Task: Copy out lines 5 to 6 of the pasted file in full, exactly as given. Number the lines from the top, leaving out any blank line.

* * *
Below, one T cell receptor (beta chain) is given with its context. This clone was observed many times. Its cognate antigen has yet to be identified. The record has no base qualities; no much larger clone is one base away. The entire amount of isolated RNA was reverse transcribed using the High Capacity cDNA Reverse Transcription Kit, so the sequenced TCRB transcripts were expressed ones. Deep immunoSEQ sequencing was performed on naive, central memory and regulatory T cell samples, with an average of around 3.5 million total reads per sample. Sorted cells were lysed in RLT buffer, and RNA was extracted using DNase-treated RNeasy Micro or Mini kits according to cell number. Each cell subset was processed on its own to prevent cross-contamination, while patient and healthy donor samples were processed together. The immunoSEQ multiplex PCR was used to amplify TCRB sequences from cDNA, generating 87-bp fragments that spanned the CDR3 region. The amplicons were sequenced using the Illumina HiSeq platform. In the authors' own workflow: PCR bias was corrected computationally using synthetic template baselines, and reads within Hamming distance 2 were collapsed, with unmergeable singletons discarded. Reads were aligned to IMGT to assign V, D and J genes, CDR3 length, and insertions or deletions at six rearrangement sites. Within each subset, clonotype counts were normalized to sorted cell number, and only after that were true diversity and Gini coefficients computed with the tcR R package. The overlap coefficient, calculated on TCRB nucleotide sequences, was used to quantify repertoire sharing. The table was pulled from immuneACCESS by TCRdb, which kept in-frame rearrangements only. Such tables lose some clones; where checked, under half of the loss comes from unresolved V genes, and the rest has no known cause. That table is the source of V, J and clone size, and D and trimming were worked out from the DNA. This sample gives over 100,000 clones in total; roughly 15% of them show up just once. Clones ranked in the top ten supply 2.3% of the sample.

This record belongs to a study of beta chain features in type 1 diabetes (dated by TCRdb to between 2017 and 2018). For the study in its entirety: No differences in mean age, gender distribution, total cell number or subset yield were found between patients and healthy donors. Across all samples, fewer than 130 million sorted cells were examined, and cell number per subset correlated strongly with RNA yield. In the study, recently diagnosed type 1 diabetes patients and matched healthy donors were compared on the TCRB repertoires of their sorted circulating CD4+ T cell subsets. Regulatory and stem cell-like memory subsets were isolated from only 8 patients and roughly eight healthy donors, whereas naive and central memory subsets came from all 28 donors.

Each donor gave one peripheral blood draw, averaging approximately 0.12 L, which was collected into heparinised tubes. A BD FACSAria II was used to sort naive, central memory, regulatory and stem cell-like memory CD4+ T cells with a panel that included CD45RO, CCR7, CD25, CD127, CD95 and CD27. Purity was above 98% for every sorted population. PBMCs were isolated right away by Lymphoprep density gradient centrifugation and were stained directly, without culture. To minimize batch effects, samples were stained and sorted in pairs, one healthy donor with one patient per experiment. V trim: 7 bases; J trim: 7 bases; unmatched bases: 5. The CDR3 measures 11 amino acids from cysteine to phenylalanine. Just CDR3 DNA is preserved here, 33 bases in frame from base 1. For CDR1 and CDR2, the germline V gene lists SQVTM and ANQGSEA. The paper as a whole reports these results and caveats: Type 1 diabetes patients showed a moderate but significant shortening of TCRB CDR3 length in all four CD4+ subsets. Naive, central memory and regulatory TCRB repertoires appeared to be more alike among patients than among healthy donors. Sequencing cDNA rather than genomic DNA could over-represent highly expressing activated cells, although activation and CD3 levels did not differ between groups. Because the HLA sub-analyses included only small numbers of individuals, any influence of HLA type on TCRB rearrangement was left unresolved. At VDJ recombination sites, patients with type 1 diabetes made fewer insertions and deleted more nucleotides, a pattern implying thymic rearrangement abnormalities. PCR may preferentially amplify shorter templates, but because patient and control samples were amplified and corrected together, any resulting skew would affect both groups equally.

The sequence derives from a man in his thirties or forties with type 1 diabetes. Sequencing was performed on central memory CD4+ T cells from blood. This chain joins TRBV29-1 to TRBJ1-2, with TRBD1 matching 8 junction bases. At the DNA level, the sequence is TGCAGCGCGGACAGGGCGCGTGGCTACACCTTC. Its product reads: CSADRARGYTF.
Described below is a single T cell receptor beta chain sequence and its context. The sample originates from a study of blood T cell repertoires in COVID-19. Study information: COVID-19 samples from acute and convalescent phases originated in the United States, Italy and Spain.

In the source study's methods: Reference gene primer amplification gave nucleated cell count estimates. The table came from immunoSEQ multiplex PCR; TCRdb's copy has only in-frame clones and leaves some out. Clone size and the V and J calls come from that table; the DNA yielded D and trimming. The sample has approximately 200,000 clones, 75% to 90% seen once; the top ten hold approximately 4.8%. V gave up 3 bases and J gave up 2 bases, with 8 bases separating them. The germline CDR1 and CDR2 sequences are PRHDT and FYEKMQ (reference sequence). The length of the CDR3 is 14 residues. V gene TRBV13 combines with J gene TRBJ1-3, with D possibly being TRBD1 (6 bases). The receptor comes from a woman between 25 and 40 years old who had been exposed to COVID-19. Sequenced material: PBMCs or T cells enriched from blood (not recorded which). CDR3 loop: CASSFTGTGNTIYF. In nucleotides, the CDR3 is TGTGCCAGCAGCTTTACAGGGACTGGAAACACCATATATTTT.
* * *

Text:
Described below is a single T cell receptor beta chain sequence and its context. The sample originates from a study of blood T cell repertoires in COVID-19. Study information: COVID-19 samples from acute and convalescent phases originated in the United States, Italy and Spain.

In the source study's methods: Reference gene primer amplification gave nucleated cell count estimates. The table came from immunoSEQ multiplex PCR; TCRdb's copy has only in-frame clones and leaves some out. Clone size and the V and J calls come from that table; the DNA yielded D and trimming. The sample has approximately 200,000 clones, 75% to 90% seen once; the top ten hold approximately 4.8%. V gave up 3 bases and J gave up 2 bases, with 8 bases separating them. The germline CDR1 and CDR2 sequences are PRHDT and FYEKMQ (reference sequence). The length of the CDR3 is 14 residues. V gene TRBV13 combines with J gene TRBJ1-3, with D possibly being TRBD1 (6 bases). The receptor comes from a woman between 25 and 40 years old who had been exposed to COVID-19. Sequenced material: PBMCs or T cells enriched from blood (not recorded which). CDR3 loop: CASSFTGTGNTIYF. In nucleotides, the CDR3 is TGTGCCAGCAGCTTTACAGGGACTGGAAACACCATATATTTT.